NIOSH RIGHT SENSORS USED RIGHT—REAL-TIME RESPIRABLE DUST MONITORS Tuesday, May 21, 4:30 p.m.—5:30 p.m. This session describes a new initiative of the NIOSH Center for Direct Reading and Sensor Technologies. “Right sensors used right” provides guidance on the selection and use of real-time sensors in occupational environments. Presentations will focus on correct identification of the right sensor for the hazard; best practices on calibration; and efforts to establish a protocol to assess and verify real-time respirable dust monitors. RELATED: Read “Quartz-Busters” in the February 2019 Synergist for a description of a potential application of direct-reading instruments for compliance with OSHA’s standard for silica in construction. MARK OF EXCELLENCE BREAKFAST Wednesday, May 22, 7:00–8:00 a.m. Celebrate the extraordinary contributions of AIHA’s volunteer community at this annual event. Entrance to the Mark of Excellence is a part of attendees’ conference registration. Guests must purchase tickets. For more information and a full list of the awards to be presented at this year’s breakfast, go to the AIHce website. NOTABLE CONFINED SPACES—UNIQUE RESCUES Wednesday, May 22, 9:00–10:00 a.m. In St. Paul, Minneapolis’neighboring city, a complex system of artificial caves near the Mississippi River has claimed a handful of lives since the 1990s and led to several search and rescue operations. In this session, responders from the City of St. Paul Fire Department describe a few of the rescues the department has participated in and the training that a specialized team of firefighters undergoes to prepare for times when underprepared explorers wander into the cave system.  RELATED: Read “Thinking Outside the Confined Space Box” in the September 2016 SynergistTHE GLOBAL STANDARD OF CARE—HOW CONSENSUS STANDARDS HELP INDUSTRIAL HYGIENISTS Wednesday, May 22, 9:00–10:00 a.m. It’s been a banner year for occupational health and safety standards. First, in March 2018, the International Organization for Standardization released ISO 45001, the first global standard for occupational health and safety management systems. And the American National Standards Institute is due to release a revision to the ANSI Z10 OHSMS standard before the end of 2019. This session explains how these and other consensus standards contribute to the development of a global standard of care—the unification and harmonization of standards for the protection of workers worldwide. RELATED: The Long Road to ISO 45001” in the June/July 2018 Synergist offers an overview of this essential standard. Look to the March 2019 issue for the article “Active Safety,” which discusses the forthcoming revision of ANSI Z10. PERCEPTIONS OF ODOR—APPLYING ODOR PARAMETER DATA TO TOXICOLOGICAL RISK ASSESSMENTS Wednesday, May 22, 9:00–10:00 a.m.  Smells tend to either raise or lower individuals’ alarm about potential health hazards. This session posits that addressing odor concerns will become an increasing area of focus for many health professionals. The presenters will discuss the importance of considering odor properties such as threshold, intensity, and character as part of a comprehensive risk assessment. WHEN HIGHLY INFECTIOUS DISEASES ARE KNOCKING AT YOUR DOOR Wednesday, May 22, 2:15–3:15 p.m. International travel and global trade have contributed to the spread of highly hazardous communicable diseases, but predicting the emergence of HHCDs remains challenging. Recent experiences with Ebola outbreaks have shown that industrial hygiene should play a role in any effective response. This session discusses lessons learned from recent HHCD outbreaks.  RELATED: Read “No Boundaries: IH’s Role in Preventing the Transmission of Highly Hazardous Communicable Diseases” in the April 2018 Synergist. CLOSING GENERAL SESSION—REINVENTING HEALTH CARE AND THE IMPORTANCE OF STORY Wednesday, May 22, 3:30–4:30 p.m. Dr. Leslie Saxon, executive director of the Center for Body Computing at the University of Southern California, discusses “lifecare”—the use of connected devices to allow individuals more control over information and services related to healthcare. According to Dr. Saxon, lifecare is a narrative approach to healthcare with the patient as storyteller, and it dovetails nicely with NIOSH’s Total Worker Health initiative.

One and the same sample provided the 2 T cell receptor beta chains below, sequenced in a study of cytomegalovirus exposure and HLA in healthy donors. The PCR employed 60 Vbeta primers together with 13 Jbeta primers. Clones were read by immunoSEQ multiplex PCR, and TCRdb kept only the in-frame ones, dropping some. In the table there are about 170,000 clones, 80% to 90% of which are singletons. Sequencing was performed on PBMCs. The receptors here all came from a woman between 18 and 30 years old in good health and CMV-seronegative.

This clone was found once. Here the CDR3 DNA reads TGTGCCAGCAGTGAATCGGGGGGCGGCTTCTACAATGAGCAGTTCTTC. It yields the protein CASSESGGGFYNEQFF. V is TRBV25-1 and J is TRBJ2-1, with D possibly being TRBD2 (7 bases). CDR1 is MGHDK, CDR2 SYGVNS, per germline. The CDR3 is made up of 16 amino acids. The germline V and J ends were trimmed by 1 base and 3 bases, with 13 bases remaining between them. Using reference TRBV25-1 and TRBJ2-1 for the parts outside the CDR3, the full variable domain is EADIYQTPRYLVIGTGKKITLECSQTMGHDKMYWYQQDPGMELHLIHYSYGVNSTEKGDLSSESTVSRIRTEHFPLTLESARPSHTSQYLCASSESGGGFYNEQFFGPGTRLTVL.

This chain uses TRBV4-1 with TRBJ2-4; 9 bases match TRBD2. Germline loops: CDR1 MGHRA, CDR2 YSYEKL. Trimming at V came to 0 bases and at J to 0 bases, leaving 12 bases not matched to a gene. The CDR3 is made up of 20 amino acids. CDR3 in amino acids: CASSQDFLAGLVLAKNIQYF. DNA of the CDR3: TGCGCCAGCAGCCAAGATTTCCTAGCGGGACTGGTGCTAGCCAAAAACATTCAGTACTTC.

AIHce EXP 2019 will be held at the Minneapolis Convention Center, May 20–22. Visit for more information or to register.